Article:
You say to a client: “I’ll write you an autoresponder (emails) that will make more sales than you’re currently making.”

If that’s true that’s all you need.

As you get deeper into the game, you’ll understand better what value you bring to your clients… which means, your rates are not fixed. You can charge more and more as you get better and better.

But the bonkers thing is… if you can produce results, you can apply the “advanced” tactic of value-based pricing for your services immediately, before you have a ton of experience.

Essentially, you base your rates on how much net profit you anticipate bringing a client. You can also base it on a percentage boost you’ll give to a client over their current conversion rate. Value-based pricing is a topic for another article but know that it’s not as complicated as it sounds.

How Much Money Do You Copywriters Make? “Can I Make Six-Figures?”

Hey, how big is your…?

But seriously, this is a tough question to answer. It’s not a normal career.

The best copywriters in the world, who are working for bigger companies, can demand up to $1M a year plus bonus incentives.

This is not professional sports, or even Wall Street, where the top people can make $100M in a year.

If you’re a pure copywriter… and an employee… your income will be capped in this range even if you’re the #1 person in the entire world. You’re still an employee.

The nice part, however, is that once you learn the skill of copywriting, you’re never limited in how you use that skill.

In other words, you can use those sales skills in whatever scenario you choose.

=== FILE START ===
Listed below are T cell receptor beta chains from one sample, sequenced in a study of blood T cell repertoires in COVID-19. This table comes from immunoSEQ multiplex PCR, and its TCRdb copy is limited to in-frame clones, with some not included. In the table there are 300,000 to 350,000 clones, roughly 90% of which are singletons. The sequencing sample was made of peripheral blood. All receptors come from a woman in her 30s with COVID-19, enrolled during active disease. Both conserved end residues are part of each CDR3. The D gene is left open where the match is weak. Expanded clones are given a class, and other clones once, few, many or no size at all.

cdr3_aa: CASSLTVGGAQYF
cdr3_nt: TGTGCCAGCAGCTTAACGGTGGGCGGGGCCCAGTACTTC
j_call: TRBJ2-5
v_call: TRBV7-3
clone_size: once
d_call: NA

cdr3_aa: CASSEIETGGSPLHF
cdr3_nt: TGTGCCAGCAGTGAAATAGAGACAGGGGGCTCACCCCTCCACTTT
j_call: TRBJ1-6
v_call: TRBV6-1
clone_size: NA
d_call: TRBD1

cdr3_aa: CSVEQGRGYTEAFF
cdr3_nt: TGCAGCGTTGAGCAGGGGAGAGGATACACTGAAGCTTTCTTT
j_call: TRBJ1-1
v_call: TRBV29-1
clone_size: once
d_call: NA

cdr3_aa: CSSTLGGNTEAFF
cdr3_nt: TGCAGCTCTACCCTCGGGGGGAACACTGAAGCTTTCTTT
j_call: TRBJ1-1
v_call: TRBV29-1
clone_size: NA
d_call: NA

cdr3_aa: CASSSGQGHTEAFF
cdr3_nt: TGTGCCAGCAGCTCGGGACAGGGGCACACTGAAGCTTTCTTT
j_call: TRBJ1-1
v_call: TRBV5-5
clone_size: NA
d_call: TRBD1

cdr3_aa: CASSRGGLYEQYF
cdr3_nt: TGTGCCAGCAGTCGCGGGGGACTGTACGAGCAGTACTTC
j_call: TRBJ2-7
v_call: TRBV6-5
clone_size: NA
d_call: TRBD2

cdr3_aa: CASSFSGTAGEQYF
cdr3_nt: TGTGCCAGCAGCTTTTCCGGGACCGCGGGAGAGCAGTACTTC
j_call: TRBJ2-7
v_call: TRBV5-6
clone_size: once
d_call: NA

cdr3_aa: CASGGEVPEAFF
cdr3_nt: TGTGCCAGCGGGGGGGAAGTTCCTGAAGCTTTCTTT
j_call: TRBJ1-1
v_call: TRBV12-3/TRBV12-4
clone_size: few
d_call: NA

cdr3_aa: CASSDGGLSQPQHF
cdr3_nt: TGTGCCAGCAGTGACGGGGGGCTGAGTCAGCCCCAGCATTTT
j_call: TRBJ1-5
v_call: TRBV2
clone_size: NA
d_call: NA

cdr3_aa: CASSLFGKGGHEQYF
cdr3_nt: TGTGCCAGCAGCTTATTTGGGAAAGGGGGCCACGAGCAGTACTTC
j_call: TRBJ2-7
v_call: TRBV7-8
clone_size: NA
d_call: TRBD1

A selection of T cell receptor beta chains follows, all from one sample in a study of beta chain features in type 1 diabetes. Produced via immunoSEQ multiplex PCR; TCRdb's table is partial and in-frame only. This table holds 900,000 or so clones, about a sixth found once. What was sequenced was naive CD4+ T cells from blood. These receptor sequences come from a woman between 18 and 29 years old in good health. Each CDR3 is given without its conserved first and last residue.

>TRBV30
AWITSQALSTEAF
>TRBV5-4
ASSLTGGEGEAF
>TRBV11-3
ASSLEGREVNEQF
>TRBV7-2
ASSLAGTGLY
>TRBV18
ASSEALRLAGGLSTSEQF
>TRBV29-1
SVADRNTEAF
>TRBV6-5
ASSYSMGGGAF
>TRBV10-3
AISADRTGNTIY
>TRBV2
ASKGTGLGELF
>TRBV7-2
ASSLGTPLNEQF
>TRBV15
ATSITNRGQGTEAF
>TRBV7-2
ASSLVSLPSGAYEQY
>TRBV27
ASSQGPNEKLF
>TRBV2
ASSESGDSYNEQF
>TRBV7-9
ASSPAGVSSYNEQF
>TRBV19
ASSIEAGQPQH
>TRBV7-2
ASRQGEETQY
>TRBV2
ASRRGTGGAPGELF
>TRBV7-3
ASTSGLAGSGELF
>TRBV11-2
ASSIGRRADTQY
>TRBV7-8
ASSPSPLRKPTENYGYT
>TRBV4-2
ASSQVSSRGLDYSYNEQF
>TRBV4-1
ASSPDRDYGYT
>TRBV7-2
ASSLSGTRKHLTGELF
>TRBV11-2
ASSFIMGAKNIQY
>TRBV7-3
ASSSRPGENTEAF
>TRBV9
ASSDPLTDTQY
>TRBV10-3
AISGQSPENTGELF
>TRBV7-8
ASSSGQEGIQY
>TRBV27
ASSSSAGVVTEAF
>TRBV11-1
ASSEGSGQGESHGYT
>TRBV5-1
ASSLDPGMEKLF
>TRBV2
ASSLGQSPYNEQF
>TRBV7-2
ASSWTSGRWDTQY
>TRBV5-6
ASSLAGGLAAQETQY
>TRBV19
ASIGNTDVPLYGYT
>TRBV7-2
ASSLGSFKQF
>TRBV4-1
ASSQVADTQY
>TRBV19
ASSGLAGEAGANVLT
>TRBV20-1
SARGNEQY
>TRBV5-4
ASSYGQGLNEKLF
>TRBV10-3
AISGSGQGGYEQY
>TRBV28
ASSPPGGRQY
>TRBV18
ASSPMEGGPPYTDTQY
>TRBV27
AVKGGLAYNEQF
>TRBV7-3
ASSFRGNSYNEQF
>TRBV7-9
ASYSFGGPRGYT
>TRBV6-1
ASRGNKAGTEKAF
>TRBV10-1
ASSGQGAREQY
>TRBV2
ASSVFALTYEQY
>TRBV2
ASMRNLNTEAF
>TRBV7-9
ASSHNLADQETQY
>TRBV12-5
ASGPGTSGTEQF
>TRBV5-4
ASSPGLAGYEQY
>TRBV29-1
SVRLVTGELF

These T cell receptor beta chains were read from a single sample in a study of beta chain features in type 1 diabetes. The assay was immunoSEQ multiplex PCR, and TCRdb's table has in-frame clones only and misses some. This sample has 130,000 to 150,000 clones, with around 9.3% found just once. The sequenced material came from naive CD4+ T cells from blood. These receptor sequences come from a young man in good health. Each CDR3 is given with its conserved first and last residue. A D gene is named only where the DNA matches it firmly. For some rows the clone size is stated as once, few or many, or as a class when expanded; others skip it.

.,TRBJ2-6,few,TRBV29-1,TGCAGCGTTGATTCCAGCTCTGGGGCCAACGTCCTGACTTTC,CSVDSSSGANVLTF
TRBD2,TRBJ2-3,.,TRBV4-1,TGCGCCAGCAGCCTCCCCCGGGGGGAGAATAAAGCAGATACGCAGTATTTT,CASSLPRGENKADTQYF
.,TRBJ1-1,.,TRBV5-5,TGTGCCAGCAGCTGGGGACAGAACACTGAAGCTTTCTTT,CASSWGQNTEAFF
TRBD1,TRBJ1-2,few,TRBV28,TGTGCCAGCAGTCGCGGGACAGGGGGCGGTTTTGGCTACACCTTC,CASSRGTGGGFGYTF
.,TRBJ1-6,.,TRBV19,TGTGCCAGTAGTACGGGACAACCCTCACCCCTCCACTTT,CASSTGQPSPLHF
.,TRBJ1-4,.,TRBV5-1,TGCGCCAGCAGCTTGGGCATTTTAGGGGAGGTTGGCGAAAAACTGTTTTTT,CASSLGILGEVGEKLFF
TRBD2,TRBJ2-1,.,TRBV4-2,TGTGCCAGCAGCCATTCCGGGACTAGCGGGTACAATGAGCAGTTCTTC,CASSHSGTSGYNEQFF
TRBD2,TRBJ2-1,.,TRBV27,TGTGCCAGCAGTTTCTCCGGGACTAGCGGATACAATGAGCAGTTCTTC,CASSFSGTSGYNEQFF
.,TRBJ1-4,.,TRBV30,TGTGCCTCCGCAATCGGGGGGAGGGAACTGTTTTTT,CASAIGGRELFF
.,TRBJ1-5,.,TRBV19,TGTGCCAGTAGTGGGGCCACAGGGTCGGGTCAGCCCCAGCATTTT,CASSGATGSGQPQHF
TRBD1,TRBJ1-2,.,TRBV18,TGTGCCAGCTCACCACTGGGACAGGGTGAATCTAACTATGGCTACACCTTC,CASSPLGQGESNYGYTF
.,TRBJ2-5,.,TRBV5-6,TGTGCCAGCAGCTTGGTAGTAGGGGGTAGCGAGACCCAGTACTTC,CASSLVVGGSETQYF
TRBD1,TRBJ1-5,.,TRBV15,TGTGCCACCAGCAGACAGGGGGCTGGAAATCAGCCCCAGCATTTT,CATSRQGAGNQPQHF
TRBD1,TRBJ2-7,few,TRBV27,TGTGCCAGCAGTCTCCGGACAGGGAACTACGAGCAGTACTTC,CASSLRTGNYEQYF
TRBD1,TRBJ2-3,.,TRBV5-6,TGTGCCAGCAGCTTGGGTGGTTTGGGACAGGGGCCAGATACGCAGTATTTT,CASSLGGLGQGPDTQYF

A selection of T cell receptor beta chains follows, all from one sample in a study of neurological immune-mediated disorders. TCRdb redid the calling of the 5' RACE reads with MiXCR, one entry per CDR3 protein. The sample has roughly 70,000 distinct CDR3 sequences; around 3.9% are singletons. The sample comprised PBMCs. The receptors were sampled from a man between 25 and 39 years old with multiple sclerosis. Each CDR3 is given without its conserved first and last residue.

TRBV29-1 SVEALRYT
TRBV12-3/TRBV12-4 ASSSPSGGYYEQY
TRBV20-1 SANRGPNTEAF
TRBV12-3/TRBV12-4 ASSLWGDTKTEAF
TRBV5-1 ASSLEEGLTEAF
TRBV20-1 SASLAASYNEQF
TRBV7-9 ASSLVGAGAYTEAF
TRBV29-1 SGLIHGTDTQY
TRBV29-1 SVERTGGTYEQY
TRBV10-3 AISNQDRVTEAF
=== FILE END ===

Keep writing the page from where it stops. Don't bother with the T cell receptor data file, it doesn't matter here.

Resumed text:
I have lots of friends who make millions a year as business owners. A copywriter can also be a business owner.

But to answer the question: six-figures as a copywriter is very achievable. Of course you have to work hard and smart.

I’ve had students achieve the six-figure level in under 6 months.

I’ve had others without as much fire or natural talent take longer to get there.

I’ve had still others who didn’t have a lot of time to devote in the beginning, use copywriting as a side-hustle, and eventually build up their business over the course of several years before quitting their regular job.

Look… copywriting is still writing. Some folks are going to be better writers than others and will ascend faster.

However… again, this is NOT professional sports. You don’t have to be the best of the best to make a decent living and add value to the businesses you work with.

You don’t have to take a traditional path to be successful as a copywriter.

Some people will work more than others.

Maybe it takes you 40 hours a week to make a six-figure salary.

But another copywriter has found a more lucrative niche and/or they’re a more gifted writer, so with only 20 hours a week, they make six-figures.

The interesting thing is, you really can have a choice in the matter unlike other professions. You can work more or less. Experiment with rates, etc. and make as much as you want.

The possibilities are endless.

What’s The Best Way To Learn How To Become A Copywriter?

You’ll hear some snarky “veteran” copywriters say, “Just start writing copy, that’s the place to learn how to write copy.”

They’ll tell you to avoid books, courses and coaches and “just write”.

In what other career do people give you that advice?

“Just go start lawyering, dude.”

That’s going to cost you a lot more time, energy (and money) than getting a solid foundation with a copywriting book, course or coach.

That’s why I created CopyHour and why I have copywriting coaches here to help.